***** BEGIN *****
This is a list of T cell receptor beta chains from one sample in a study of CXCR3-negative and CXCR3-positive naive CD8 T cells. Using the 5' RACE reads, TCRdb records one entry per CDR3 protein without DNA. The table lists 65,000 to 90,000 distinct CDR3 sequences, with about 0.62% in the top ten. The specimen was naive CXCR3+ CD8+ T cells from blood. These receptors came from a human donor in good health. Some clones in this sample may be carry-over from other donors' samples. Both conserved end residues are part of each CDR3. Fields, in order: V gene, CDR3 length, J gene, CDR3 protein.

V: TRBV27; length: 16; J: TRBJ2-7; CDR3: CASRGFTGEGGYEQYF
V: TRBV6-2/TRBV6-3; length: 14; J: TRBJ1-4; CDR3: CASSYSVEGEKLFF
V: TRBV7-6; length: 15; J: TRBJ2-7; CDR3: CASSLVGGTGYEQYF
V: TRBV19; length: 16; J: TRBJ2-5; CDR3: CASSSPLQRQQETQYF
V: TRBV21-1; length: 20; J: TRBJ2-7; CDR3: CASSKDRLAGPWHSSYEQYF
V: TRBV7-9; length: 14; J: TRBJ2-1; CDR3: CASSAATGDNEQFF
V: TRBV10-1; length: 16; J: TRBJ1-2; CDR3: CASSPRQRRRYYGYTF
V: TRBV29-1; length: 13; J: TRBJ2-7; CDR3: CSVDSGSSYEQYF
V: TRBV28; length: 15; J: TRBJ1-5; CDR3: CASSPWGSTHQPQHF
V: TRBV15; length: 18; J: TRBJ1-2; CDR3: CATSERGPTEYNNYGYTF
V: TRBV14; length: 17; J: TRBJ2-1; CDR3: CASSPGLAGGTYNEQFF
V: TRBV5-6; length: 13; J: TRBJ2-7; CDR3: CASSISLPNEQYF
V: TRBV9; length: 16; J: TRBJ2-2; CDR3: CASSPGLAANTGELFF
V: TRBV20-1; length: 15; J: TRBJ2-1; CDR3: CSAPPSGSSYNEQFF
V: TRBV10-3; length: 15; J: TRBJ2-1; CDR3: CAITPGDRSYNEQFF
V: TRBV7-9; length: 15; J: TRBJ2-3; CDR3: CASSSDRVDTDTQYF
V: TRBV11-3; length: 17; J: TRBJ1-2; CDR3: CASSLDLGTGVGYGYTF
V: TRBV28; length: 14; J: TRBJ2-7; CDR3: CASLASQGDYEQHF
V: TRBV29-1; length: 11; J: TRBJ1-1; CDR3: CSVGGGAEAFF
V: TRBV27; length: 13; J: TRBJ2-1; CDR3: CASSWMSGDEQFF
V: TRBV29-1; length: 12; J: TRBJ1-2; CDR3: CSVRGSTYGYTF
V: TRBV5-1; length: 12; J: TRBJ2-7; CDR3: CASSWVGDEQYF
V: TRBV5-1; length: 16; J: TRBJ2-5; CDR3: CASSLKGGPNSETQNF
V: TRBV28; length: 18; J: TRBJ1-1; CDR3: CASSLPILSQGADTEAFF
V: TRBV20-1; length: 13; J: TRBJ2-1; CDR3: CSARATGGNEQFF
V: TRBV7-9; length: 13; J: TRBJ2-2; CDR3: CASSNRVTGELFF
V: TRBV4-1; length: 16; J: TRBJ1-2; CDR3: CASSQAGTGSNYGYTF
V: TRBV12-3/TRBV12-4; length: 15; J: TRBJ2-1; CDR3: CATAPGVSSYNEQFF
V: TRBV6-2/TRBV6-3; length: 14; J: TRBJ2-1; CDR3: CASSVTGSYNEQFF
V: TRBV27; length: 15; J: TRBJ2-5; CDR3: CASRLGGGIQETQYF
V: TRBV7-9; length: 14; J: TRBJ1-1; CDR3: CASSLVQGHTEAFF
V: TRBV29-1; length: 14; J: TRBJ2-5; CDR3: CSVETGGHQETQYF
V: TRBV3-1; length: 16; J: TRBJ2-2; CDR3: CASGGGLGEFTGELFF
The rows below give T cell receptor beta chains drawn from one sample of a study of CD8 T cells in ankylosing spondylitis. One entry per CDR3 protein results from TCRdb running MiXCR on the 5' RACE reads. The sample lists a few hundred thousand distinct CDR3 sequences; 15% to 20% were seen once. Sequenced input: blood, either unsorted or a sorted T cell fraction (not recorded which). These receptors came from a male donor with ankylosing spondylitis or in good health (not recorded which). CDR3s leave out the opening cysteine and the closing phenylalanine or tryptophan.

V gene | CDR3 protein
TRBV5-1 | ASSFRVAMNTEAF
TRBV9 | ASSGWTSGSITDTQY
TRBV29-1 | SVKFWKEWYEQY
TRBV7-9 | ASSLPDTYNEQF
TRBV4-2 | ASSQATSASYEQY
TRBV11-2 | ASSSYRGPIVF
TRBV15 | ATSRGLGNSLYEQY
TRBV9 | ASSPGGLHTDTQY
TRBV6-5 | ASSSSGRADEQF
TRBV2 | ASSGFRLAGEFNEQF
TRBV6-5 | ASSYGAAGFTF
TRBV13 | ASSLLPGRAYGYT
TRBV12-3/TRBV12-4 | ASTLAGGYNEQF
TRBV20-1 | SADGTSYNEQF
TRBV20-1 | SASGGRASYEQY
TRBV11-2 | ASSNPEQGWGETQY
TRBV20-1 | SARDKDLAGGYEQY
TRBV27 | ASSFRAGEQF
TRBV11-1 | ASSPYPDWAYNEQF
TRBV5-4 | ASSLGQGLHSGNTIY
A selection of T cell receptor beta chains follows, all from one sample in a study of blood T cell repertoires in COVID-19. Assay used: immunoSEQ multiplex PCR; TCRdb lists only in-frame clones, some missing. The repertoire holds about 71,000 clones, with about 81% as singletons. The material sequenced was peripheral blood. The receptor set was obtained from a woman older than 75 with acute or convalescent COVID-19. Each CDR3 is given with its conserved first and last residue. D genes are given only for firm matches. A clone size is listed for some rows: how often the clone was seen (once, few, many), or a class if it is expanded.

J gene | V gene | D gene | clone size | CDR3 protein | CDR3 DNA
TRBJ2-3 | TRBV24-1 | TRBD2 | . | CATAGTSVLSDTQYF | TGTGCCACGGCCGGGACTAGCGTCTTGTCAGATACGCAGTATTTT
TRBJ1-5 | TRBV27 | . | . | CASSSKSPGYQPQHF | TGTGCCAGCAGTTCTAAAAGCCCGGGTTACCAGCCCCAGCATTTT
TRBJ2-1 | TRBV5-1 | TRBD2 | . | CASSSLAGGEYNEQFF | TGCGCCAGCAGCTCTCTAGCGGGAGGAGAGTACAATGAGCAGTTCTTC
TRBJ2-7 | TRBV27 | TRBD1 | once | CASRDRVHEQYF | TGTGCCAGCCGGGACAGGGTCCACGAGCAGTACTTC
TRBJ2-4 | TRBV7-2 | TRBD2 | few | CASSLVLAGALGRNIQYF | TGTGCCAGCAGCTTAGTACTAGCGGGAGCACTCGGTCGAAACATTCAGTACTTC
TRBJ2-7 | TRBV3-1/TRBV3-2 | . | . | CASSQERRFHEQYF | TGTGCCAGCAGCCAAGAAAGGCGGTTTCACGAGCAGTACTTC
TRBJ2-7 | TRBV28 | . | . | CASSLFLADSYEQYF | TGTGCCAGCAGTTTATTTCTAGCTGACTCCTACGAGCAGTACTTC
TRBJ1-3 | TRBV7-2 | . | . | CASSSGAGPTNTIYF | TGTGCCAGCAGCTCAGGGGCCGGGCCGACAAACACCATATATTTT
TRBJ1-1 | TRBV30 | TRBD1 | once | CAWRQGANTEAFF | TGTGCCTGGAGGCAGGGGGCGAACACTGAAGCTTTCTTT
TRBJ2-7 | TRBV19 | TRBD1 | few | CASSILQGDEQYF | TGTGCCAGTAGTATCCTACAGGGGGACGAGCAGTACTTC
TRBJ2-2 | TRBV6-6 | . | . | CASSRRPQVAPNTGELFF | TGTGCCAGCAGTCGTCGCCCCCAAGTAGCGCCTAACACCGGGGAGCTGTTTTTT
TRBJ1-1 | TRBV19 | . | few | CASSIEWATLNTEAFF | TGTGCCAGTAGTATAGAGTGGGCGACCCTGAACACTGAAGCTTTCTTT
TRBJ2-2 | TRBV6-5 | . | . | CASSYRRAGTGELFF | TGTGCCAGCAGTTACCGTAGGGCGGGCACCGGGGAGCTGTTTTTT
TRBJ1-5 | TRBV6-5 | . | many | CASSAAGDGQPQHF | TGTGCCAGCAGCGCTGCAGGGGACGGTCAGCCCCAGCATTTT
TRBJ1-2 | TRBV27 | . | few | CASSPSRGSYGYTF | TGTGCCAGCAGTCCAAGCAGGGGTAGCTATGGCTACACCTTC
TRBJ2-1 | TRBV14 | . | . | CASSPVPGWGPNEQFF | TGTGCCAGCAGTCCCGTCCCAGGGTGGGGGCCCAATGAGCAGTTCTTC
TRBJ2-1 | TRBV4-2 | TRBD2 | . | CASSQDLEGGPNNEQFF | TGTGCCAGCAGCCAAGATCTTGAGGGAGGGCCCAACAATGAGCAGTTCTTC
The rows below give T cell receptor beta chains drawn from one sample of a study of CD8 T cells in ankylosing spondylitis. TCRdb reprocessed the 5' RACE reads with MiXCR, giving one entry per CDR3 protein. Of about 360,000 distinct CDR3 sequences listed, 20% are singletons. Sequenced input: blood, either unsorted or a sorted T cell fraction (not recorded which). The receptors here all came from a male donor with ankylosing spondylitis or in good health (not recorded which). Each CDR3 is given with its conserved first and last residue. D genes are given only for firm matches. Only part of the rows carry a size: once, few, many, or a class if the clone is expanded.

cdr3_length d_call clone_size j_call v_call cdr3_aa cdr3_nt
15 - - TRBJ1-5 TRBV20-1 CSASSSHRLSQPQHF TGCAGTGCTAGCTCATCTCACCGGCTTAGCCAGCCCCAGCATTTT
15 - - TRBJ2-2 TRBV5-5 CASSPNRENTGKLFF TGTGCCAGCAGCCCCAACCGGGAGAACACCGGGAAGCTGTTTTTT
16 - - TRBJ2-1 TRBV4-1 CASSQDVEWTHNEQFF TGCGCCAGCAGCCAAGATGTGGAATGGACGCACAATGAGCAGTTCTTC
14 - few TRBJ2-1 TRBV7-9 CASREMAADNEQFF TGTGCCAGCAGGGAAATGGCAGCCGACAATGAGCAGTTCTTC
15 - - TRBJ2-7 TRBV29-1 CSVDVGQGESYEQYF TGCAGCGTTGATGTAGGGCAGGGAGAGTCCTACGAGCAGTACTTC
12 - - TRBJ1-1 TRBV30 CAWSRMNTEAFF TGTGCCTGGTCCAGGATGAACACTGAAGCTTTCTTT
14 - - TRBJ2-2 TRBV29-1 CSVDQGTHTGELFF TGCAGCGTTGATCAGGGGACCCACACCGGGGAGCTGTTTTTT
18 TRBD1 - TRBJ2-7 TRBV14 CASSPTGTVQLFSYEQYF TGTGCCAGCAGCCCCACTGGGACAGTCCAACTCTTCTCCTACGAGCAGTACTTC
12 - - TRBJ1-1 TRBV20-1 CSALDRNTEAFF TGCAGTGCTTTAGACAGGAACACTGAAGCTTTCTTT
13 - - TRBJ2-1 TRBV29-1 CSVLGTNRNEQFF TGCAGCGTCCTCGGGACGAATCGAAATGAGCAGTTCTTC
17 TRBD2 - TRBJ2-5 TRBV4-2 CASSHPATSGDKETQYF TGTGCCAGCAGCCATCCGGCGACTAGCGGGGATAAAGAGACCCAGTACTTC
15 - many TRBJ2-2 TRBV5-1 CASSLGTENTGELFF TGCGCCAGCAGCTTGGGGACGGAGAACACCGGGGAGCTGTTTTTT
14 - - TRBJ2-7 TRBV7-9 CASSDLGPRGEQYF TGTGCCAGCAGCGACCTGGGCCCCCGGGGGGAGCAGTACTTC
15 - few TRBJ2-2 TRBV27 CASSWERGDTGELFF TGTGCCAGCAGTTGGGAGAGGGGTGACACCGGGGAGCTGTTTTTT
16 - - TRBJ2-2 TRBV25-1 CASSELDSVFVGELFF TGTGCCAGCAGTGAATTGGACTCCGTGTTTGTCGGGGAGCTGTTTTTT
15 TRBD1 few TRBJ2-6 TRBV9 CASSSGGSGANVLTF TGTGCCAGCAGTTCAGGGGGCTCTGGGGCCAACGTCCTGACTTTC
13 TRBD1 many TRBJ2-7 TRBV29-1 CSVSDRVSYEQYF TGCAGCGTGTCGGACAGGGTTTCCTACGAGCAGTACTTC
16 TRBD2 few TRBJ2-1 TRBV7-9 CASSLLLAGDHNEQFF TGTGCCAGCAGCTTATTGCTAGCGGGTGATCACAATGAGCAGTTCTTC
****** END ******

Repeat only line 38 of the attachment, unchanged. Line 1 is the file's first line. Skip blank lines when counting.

TRBV9 | ASSGWTSGSITDTQY